Activity: Electric fields
- Introduce the concept of charge.
- Observe the electric force.
- Explain simple electrostatics experiments in terms of moving charge.
- Introduce Coulombs law.
- Define electric field strength.
- Draw field lines for point charges, spheres of charge and parallel plates.
We now use electricity to power many devices but the idea of charge was originally developed to explain static electricity. Take a balloon and rub it on your head and put it on the table then hold your head next to the balloon your head should attract the balloon (if you are bald this probably won't work although I have never tried it). Take two rubbed balloons and they should repel. If it doesn't work there will be some complicated reason why but maybe its better to use this simulation.
The effect is similar to gravity but unlike gravity there is a repulsive force as well as attractive. This is explained in terms of a property of matter called charge.
- What can you say about the amount of + and - charge in neutral matter?
- Why does the balloon become charged when rubbed?
- Do two positives attract or repel?
- Is there a force between neutral bodies?
- Why does a balloon stick to the wall even though the wall is not charged?
- In these experiments why do the - charges move around not the + ones?
So far in this course we have used the idea of atoms to describe the properties of matter (particularly gases) and the propagation of sound but we haven't dealt with the particles that make up the atom, this will be done in the atomic and nuclear physics topic but for the moment it is enough to say that if matter contains charge and matter is made of atoms then atoms must contain charges. Here is a simple model.
Unit of charge
The unit of charge is the Coulomb.
The smallest amount of charge that exists is 1.6 x 10 -19 C, this is called the fundamental unit of charge and is the charge associated with the components of the atom. Electrons have a charge of -1.6 x 10-19 C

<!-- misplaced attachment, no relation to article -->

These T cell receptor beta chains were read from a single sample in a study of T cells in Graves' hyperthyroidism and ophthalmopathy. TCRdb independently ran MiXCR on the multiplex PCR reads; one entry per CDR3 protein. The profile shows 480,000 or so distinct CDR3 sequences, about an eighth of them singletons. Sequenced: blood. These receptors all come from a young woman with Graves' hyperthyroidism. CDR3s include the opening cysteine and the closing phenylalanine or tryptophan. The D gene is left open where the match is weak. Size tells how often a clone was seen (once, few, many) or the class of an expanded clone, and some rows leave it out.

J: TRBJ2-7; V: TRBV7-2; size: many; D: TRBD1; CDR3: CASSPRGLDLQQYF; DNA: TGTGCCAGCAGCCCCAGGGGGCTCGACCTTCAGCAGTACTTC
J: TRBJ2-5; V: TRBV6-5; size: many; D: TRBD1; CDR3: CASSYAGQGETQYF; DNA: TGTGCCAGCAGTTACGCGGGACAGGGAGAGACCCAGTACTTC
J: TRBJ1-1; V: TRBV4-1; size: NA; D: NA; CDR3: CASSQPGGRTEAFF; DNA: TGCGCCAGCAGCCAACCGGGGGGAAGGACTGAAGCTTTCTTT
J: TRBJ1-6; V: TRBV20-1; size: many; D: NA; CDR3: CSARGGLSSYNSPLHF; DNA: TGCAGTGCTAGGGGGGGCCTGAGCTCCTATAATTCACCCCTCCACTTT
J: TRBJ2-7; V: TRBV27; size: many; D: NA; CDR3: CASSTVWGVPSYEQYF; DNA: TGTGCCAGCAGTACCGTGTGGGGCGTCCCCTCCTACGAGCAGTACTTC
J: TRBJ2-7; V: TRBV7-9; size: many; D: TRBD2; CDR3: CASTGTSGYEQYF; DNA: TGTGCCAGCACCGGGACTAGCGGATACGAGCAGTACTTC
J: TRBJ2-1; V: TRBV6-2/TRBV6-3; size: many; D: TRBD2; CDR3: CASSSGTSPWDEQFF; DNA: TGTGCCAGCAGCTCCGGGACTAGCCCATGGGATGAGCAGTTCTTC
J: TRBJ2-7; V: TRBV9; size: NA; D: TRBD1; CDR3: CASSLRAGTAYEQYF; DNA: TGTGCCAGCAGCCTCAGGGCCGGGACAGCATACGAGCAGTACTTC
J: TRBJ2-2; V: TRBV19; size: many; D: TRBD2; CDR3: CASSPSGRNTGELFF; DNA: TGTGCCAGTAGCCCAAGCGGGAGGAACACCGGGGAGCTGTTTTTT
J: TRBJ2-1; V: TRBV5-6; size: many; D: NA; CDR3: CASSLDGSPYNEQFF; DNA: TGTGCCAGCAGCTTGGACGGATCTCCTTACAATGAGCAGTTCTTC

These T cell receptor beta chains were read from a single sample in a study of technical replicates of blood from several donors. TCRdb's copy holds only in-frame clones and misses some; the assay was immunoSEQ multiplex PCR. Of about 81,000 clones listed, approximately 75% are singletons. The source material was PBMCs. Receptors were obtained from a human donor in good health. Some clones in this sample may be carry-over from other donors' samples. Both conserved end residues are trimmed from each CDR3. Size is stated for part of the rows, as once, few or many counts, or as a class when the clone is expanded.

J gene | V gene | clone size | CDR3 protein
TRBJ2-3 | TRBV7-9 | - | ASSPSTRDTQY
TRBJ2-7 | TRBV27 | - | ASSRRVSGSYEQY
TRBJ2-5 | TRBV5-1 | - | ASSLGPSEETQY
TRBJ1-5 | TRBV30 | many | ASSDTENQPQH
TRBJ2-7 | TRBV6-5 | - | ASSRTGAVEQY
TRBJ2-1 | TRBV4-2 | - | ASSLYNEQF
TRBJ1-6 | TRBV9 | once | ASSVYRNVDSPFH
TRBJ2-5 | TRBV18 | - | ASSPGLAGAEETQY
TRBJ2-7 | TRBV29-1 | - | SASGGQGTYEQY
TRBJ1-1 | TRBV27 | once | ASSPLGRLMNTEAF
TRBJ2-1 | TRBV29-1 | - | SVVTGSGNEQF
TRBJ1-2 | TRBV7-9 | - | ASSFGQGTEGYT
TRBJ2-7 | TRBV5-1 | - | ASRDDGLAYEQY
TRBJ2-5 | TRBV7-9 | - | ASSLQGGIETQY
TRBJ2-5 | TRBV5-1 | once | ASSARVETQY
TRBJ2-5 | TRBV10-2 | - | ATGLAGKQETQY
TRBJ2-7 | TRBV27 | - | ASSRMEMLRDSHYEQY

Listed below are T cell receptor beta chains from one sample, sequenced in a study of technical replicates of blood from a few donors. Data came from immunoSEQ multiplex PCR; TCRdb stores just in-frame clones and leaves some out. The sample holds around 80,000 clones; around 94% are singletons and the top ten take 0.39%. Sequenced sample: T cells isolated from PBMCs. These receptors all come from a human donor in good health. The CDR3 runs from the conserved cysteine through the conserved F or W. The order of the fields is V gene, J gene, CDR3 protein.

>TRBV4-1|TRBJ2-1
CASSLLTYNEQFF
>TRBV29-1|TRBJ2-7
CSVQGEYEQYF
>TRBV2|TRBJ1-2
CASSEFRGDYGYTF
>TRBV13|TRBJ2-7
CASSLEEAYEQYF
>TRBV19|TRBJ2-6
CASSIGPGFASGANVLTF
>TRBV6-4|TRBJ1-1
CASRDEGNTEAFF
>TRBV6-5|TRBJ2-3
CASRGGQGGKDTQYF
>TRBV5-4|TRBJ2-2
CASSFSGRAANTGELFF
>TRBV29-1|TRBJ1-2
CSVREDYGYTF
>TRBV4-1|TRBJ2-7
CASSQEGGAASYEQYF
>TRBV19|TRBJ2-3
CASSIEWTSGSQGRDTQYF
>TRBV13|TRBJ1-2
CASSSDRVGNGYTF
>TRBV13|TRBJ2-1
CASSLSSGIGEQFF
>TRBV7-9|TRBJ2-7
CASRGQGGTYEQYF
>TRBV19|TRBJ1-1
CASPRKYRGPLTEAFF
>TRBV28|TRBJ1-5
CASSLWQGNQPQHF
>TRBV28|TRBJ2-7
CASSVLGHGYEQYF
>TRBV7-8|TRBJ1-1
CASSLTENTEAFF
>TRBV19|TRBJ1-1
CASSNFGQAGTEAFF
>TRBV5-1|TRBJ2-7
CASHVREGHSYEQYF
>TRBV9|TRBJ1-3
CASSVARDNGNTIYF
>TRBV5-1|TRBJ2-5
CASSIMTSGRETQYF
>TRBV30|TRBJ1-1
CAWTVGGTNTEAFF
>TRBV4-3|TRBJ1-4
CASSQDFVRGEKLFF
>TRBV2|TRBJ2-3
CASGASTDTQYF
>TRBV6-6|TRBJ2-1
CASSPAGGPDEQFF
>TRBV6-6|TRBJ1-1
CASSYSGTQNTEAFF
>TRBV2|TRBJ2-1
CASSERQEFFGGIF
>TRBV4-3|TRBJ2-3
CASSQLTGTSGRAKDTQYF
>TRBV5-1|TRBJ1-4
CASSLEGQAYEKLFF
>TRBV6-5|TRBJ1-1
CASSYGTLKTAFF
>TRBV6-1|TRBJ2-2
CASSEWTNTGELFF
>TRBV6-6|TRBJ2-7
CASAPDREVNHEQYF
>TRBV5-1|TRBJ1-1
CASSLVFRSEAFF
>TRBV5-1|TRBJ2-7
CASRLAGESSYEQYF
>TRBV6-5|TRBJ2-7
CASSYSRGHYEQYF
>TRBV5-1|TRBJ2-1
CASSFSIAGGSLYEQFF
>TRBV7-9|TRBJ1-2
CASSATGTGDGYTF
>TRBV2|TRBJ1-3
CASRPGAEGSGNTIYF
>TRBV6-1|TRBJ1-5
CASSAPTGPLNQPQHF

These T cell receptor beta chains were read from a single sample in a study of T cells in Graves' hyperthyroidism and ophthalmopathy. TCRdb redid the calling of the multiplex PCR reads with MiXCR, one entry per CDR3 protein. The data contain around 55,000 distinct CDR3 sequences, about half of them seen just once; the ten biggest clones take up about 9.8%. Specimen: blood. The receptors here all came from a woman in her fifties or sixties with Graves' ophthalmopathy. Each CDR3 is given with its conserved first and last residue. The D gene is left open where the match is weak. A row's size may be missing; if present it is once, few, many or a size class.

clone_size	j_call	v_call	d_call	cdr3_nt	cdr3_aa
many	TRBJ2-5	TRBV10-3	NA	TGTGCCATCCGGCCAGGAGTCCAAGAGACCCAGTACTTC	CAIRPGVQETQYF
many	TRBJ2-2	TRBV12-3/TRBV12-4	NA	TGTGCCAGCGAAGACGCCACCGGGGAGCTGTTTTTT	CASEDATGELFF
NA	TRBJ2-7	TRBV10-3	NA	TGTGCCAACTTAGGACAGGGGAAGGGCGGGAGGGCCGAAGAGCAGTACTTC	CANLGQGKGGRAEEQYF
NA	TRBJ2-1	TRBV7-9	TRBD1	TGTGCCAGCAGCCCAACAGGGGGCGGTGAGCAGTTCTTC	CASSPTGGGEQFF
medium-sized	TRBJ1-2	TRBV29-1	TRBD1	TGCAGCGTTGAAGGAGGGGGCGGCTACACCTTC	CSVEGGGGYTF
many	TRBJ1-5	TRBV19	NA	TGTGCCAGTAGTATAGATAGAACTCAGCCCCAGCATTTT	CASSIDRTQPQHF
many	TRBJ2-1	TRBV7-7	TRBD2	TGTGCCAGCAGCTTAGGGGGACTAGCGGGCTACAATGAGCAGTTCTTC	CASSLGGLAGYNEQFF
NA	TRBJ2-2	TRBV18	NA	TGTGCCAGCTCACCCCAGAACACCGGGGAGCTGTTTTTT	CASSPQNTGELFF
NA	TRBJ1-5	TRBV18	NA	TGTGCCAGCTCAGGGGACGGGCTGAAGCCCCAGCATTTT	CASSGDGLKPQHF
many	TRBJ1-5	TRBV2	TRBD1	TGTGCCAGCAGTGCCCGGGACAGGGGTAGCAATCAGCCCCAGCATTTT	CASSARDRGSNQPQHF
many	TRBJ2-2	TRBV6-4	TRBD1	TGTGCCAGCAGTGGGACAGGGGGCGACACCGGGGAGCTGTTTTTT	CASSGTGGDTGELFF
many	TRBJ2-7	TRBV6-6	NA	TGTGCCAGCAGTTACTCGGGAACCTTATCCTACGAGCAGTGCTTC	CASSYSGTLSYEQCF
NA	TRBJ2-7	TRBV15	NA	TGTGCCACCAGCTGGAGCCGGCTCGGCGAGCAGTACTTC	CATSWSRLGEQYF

- How many electrons would it take to make a charge of -1 C?
The electric effect is similar to gravity as a force is experienced over a distance. We used the concept of a field to model gravitation and can use the same idea here.
An electric field is a region of space where a body experiences a force due to its charge.
Coulombs law is the electrical equivalent of Newton's universal law of gravity and is used in the same way to define quantities like field strength and potential for point charges.
The force experienced by two point charges is directly proportional to the product of their charge and inversely proportional to their separation squared
- Given that the constant of proportionality is k write an equation for the force experienced by the charges shown here.
- What are the units of the constant?
Note that spheres of charge create the same field around them as if the charge was at a point in the centre.
- Given that the constant k = 9 x 109 Nm2C-2 calculate the force experienced by a 10-6 C charge placed 1m from the centre of a sphere with charge 2 C.
Field strength (E)
The force per unit charge experienced by a small positive test charge placed at the point.
- Is field strength a vector or a scalar?
- What are the units of field strength?
- Calculate the field strength for the position of the small charge in the previous example.
Field lines are drawn to show the direction and strength of the field (as in gravitational fields). They show the direction of the force experienced by a small positive charge placed in the field.
The following simulation can be used to plot them.
- Move the charge around in the simulation below to see how the field varies around the following arrangements of charge then sketch the field line patterns for each.
Note that the "show E field button" shows the direction at different points but this is not the way we represent the field. You should draw continuous lines that start on the charges.
- Create a uniform field between a line of + charges and a parallel line of - charges.
You could try making your own version of this in GeoGebra Electric fields simulation (GeoGebra).